NBC, Rio, And the Long-Term Value of Televised Sports

NBC’s Olympic efforts in Rio are falling short of its previous best. Through the first 10 days of the games, the broadcaster’s prime time coverage has averaged 27.8 million viewers, according to Nielsen. That’s more than enough to trounce CBS, ABC, and Fox, but it’s down 17 percent from NBC’s coverage of the 2012 games in London, despite a more favorable time zone that allowed for high-profile events where American’s typically excel, like swimming, to be shown live in prime time.

usain_bolt_smileThe fall off among viewers 18-34 has been even steeper, down 25 percent from London.

NBC execs are quick to point out that the ratings for its prime time coverage on its broadcast channel don’t tell the whole story. NBC Universal is showcasing the games live across its entire suite of cable networks throughout the day, some of which have drawn strong ratings in their own right. The final of the men’s golf competition, shown live on NBCU’s Golf Channel on Sunday, delivered the second highest ratings for any 90 minutes of televised golf this year after the final round of the Masters, despite the absence of many high-profile players. Between noon ET when it started, and 3:10 p.m. when it ended, the competition earned the highest household rating (1.02, with 1.6 million viewers) since Tiger Woods and Phil Mickelson went head to head at Pebble Beach in 2012. Go figure.

NBC also points to record-breaking digital viewership of this year’s games. Through Aug. 14th, NBC had delivered 1.86 billion live-streaming minutes, besting the total from the last three Olympics combined by more than 25 percent. NBC is live-streaming all the events in Rio as well as simulcasting it’s prime time coverage.

All in all, NBCU officials say, Rio will be its most profitable Olympic Games to day, thanks to the $1.2 billion in advertising it sold before the games began and an additional $30 million picked up in the scatter market. Although prime time ratings have been below NBC’s guarantees, network officials say they do not believe they will need to provide significant “make-goods” to advertisers, which would undercut the network’s earnings from the games.

The shift in Olympics viewing patterns, from broadcast channels to digital, NBC officials say, is consistent with the broader shift in TV viewing and that they’re prepared from what comes between now and 2032, when the network’s current contract for the games expires.

“We have provisions in our contract,” NBCUniversal Chief Executive Steve Burke told the LA Times. “If the predominant way of viewing changes over the next 16 years, we’re allowed to change the way we present the Games.”

NBC may not be quite as well prepared for the future of live sports viewing as it thinks, however.

For one thing, the competitive environment is much different online. While NBC’s diminished prime time ratings from Rio have still been enough to dominate prime time viewing, even with its record-shattering streaming numbers its digital audience barely registered.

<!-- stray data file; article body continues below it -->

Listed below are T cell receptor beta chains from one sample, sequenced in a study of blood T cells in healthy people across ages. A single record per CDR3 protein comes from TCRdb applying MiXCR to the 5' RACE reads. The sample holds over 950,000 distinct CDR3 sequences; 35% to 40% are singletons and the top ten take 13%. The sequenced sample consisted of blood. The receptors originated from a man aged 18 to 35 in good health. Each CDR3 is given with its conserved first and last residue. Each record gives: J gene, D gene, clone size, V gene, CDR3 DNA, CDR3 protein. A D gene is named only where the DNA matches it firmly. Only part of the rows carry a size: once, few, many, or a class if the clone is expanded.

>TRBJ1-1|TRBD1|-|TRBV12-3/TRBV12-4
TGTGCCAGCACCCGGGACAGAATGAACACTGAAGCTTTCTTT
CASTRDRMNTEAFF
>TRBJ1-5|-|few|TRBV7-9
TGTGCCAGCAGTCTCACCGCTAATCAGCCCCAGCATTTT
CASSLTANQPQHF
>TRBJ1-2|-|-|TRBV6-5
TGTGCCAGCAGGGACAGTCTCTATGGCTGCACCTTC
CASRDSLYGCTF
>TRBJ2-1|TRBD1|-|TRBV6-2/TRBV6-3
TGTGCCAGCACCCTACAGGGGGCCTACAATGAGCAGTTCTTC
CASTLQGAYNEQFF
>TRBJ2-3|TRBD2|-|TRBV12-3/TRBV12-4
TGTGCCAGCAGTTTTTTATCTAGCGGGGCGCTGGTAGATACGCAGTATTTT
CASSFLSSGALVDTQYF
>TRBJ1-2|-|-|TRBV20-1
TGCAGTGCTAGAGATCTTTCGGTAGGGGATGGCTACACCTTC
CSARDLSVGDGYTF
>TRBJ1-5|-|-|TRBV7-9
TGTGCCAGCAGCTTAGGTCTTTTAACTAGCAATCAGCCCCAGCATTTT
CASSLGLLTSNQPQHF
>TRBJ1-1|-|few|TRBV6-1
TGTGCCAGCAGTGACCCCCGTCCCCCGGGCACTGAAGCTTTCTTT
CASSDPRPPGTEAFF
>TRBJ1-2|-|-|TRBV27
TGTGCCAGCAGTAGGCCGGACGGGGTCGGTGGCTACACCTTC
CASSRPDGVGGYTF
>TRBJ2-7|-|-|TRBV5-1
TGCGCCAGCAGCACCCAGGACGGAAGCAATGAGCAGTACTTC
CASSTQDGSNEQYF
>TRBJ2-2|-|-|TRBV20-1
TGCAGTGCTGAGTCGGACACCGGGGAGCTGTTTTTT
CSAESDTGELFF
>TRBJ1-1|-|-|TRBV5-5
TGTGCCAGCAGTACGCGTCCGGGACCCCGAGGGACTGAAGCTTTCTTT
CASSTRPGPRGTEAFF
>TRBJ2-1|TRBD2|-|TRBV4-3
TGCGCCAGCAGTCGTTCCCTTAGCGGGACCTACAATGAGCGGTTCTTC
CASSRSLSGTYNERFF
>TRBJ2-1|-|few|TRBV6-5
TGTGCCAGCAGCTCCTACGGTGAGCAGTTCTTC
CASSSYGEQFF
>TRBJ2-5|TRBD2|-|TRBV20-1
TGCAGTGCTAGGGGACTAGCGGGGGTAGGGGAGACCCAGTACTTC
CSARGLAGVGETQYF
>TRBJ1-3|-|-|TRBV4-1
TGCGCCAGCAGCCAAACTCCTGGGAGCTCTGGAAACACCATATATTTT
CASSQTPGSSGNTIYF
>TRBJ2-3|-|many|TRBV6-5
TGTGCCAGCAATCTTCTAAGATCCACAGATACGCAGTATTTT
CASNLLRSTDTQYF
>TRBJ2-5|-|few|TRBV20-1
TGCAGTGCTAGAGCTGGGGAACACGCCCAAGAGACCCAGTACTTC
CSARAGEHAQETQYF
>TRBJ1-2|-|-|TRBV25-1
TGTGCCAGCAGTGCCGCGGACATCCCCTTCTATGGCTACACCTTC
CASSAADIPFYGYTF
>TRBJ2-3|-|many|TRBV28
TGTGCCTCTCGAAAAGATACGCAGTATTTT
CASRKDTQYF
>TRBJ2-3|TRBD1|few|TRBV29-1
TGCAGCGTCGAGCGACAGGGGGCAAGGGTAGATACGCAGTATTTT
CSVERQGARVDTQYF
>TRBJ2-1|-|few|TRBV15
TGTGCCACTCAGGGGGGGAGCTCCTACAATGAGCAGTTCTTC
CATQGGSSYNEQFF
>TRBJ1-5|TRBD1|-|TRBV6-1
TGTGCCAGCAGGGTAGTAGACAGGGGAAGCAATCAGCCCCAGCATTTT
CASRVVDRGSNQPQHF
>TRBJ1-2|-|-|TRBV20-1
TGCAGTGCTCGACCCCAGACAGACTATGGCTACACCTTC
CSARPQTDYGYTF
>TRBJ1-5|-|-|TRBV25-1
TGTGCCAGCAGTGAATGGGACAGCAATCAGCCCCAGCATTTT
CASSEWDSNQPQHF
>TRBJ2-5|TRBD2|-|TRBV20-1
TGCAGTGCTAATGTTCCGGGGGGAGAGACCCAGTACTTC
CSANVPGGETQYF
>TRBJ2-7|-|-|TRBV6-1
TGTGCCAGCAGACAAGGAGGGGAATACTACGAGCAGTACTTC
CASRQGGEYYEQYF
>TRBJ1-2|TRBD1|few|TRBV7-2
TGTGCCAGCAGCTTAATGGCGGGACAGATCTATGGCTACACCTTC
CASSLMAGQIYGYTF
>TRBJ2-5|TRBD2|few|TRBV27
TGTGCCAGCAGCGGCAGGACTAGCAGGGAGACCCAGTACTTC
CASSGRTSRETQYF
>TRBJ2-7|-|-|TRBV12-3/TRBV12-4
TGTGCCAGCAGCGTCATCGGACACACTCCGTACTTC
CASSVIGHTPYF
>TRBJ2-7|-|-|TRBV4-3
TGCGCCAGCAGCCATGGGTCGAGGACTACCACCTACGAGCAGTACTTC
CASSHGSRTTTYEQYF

According to a four-day snapshot by network analytics firm Sandvine, NBC’s streaming traffic from Rio throughout the day and prime time hours, accounted for only 1.5 percent of network traffic, compared to roughly 50 percent accounted for my Netflix, Hulu, and Amazon Prime.

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More to the point, with the exception of one brief spike during the final of the men’s 4×100 swimming relay, won by the U.S., NBC’s streaming traffic lagged behind e-sports platform Twitch, often significantly behind.

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Twitch, of course, is a platform, not a single event, with multiple users engaged with and viewing multiple live events concurrently. But that’s precisely the point.

On traditional TV platforms, content is king, these days especially live content, and most of the value it generates accrues to the content owner. Online, platforms matter, because they have the eyeballs. Much more of the value content generates online accrues to the platform provider, as any publisher using Facebook Instant Articles, or any music label battling YouTube can attest.

Amazon, which was born online, understands that, which is why it spent $1 billion to buy Twitch, and why it continues to make investments in its live video platform, such as these week’s acquisition of Curse.

It’s why Microsoft this week acquired Twitch-competitor Beam. And it’s why startup live-sports streaming platforms like FloSports continue to attract investment, such as this week’s $21.2 million fundraising round led by Bertelsmann Digital Media Investments, WWE, and Discovery Communications.

It’s also why Disney is spending $1 billion to acquire a piece of BAMTech, with an option to acquire more. BAMTech is currently majority owned by Major League Baseball Advanced Media (MLBAM), and 10 percent owned by the National Hockey League, which uses BAMTech to power its out-of-market streaming package. With Disney’s equity investment BAMTech will presumably now start handling streaming duties for at least some ESPN-controlled content. It also handles streaming for the PGA.

In other words, BAMTech is evolving into a major platform for live sports streaming in its own right. If that evolution is successful, and BAMTech becomes a self-sustaining online platform, perhaps even under its own brand, ESPN may not ultimately need Facebook or YouTube to reach a global audience.

The future of live sports online will be a matter of platforms as much as a matter of rights. NBCUniversal may have the rights to change how it covers to 2032 Olympics,  but maximizing its return from those rights is not something it can negotiate with the U.S. Olympic Committee.

Photo credit: Cameron Spencer, Getty Images

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